Top 10 Things to make with Play doh
Written by: Catalogs.com Editorial Staff
December 16, 2010
Filed Under Games and Toys
Contributed by Sara Shea, Catalogs.com Info Guru
Play doh is celebrated as one of the most beloved children’s toys of all time! Children around the world seem to agree, there is no limit to creative things to make with play doh.
However, most people don’t know the history of this classic arts and crafts product. Play doh, a non-toxic reusable modeling compound invented by brothers Noah and Joseph McVicker, was first introduced in 1956.
Whether you are a parent, a grandparent, a teacher, or a kid… this list of ten things to make with play doh will help to generate enthusiasm and imagination for any play doh project!
10. Play doh snakes
This is a simple activity perfect for the very youngest children. By rolling a ball of play doh between the palms, or between a palm and a hard surface such as a table, it is easy to create thin, snake-like strings of play doh.
9. Letters and words
A variation on play doh snakes is play doh letters. Bend and arrange the play doh snakes to form letters and words. Encourage your child to identify letters and spell out words. This can be a particularly educational activity for young children
8. Play doh community
Older children will have the patience and ability to create people, trees, animals, creatures even houses out of play doh. Use a tooth pick to draw faces on play doh people and creatures.
7. Play doh cookies
Use a rolling pin to roll a ball of play doh into a flat sheet. Children will enjoy using cookie cutters or stamps to create play doh cookies of various shapes. Although these cookies are not edible, they are fun to make!
6. Play doh food
Pretend food can be such fun! Create play doh hamburgers, apples, spaghetti and meatballs, pizza, pie, ice cream cones, etc. Provide children with plastic utensils such as knife and fork so they may cut or slice the pretend food.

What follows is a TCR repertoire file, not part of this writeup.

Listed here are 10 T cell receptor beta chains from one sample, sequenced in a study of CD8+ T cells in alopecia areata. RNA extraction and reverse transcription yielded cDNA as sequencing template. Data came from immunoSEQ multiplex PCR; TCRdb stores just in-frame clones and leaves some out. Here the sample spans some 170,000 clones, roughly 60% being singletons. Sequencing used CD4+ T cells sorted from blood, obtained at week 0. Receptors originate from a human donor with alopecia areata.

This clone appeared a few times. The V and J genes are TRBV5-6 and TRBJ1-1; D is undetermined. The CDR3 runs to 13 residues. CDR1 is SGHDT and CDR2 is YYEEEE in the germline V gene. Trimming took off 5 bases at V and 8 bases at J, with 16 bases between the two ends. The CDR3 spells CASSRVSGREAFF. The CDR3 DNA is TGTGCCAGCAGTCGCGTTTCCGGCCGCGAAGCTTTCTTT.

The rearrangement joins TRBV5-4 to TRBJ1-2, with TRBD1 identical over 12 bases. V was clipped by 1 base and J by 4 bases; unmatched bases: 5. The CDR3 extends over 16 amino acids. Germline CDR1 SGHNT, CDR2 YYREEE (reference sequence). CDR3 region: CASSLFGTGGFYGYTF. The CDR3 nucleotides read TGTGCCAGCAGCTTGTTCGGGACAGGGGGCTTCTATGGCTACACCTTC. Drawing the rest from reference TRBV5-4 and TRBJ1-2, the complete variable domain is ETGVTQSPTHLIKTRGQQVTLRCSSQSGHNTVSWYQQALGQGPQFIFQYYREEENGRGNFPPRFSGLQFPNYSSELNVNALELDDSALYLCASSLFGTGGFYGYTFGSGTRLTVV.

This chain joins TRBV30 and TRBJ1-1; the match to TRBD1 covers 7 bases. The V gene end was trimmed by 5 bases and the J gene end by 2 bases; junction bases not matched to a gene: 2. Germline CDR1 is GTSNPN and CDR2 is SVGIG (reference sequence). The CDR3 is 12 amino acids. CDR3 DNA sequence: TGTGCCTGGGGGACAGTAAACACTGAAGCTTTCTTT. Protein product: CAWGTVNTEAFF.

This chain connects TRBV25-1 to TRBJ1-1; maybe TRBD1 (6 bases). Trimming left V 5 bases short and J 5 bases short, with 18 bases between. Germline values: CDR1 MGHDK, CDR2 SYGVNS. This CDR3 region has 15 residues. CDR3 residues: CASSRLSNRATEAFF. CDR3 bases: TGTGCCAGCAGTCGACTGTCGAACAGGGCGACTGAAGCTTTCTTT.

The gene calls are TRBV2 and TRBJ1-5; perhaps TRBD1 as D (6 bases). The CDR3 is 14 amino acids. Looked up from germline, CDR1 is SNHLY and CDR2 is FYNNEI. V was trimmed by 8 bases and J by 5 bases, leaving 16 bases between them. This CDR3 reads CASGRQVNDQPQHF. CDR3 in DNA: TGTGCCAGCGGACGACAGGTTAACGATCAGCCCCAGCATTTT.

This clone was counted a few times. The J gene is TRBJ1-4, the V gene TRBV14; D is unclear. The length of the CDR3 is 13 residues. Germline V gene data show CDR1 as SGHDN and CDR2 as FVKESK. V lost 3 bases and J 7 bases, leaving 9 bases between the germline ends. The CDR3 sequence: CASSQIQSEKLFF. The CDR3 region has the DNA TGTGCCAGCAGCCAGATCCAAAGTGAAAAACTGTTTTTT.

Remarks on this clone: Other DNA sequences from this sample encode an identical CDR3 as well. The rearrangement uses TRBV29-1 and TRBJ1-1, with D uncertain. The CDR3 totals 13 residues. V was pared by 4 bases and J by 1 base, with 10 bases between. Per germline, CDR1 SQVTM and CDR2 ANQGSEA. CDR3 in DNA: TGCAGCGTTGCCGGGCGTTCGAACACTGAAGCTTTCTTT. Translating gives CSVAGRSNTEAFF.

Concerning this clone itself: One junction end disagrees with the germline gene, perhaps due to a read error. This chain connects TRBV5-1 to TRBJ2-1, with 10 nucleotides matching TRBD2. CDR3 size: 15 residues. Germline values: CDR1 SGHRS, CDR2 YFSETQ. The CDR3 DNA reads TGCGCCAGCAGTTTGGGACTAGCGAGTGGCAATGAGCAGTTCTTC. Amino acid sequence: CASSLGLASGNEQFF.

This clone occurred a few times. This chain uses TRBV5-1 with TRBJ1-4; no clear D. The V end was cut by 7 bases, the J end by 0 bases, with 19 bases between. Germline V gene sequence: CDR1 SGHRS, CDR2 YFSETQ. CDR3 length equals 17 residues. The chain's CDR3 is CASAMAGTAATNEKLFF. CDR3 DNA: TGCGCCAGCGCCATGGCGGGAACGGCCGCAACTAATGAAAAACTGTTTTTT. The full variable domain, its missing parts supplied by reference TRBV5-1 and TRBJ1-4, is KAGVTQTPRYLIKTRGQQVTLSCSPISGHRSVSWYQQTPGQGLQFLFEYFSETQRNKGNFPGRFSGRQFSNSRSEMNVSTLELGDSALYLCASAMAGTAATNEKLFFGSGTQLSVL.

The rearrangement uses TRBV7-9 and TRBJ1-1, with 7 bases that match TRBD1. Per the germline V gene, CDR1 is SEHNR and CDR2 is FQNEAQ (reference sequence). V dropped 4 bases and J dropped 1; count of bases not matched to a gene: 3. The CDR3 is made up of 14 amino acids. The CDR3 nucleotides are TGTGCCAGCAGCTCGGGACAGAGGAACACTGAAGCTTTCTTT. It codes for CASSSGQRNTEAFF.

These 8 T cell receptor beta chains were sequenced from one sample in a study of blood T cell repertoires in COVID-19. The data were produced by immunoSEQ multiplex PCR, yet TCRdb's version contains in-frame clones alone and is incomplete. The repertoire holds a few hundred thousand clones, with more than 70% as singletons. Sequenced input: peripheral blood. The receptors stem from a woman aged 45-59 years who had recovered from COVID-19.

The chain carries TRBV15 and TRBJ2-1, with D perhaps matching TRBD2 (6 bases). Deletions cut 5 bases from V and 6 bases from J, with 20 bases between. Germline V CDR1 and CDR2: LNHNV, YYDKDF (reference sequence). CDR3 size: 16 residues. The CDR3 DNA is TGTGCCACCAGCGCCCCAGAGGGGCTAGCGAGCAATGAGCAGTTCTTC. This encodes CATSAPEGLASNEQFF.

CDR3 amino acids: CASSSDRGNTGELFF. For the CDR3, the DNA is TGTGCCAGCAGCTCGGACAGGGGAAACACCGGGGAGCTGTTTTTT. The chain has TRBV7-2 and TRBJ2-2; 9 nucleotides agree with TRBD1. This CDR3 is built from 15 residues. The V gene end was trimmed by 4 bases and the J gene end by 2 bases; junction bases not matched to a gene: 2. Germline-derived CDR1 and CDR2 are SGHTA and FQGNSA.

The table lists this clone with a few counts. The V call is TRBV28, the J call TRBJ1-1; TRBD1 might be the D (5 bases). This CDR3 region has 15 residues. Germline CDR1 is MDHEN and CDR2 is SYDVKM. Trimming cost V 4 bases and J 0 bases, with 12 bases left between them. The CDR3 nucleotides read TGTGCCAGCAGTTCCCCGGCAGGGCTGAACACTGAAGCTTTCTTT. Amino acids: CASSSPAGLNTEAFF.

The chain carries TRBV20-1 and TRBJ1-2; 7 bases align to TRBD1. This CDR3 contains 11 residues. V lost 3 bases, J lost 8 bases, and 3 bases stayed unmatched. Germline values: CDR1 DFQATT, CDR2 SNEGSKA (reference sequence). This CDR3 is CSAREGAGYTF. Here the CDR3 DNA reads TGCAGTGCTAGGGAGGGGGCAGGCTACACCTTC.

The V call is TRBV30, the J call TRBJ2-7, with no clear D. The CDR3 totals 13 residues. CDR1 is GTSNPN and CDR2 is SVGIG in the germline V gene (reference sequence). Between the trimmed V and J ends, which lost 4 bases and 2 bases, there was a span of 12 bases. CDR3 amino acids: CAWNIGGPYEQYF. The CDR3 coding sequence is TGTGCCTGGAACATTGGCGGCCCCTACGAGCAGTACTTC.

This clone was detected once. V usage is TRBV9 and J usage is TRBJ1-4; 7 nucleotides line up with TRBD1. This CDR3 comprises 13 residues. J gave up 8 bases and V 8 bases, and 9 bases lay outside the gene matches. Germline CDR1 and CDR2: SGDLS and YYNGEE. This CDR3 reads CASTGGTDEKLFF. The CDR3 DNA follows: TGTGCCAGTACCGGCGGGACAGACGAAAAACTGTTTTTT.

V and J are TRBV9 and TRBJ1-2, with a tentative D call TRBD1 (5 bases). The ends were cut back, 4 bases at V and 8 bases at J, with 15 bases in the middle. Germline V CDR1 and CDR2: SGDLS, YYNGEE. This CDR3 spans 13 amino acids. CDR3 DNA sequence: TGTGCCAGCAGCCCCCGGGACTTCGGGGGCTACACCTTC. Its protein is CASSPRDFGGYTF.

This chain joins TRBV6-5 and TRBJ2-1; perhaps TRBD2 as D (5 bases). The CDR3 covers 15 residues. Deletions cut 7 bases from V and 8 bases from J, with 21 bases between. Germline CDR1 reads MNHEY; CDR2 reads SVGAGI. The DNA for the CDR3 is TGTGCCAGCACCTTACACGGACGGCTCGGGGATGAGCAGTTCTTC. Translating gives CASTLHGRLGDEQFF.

5. Play doh cups and saucers
What fun is pretend food without pretend plates, bowls, teacups, etc. Older children will be able to manipulate and sculpt the play doh to create three dimensional tea party sets.
Believe it or not, play doh creations can in fact be preserved. Bake play doh in the oven at a temperature of 200 degrees for five minutes. Test with a tooth pick to see if it has hardened sufficiently. This is a great way to turn your play doh creations into holiday ornaments, decorations, and gifts.
3. Play doh beads and jewelry
Roll chunks of play doh into colorful balls, which can be solid colors or multi-colored. Pierce the balls all the way through with a toothpick or pencil. Play doh beads can also be hardened and preserved by baking them in the oven for five minutes at 200 degrees. Once cooled, provide youngsters with yarn or lanyard so them may string these beads into colorful necklaces, bracelets and jewelry.
Preserve your little one’s hand print, or foot print in colorful play doh! These personalized treasures can be baked, framed, and presented as gifts.
Aspiring engineers will love to sculpt vehicles, planes, cars, boats, trains, even bicycles! If you wish to float your play doh boat on the water, wrap the bottom of the boat in tin foil, to prevent deterioration in the water.
The inspiration for Play doh actually came from a relative of the MicVickers, a school teacher seeking modeling clay varieties that would be easier for very young children to manipulate.
Joseph McVicker, who worked for Kutol Chemicals, created a variation on a non-toxic wall paper cleaning compound, which he believed might be a good substitute for modeling clay.
Word spread like wildfire, and the McVicker’s product was showcased at a national education convention. The product was first distributed through the Rainbow Crafts company, and only available in one color and size, an off-white, one and a half pound cardboard can. Since 1956, play doh has sparked imaginations around the world, and sold over two billion cans.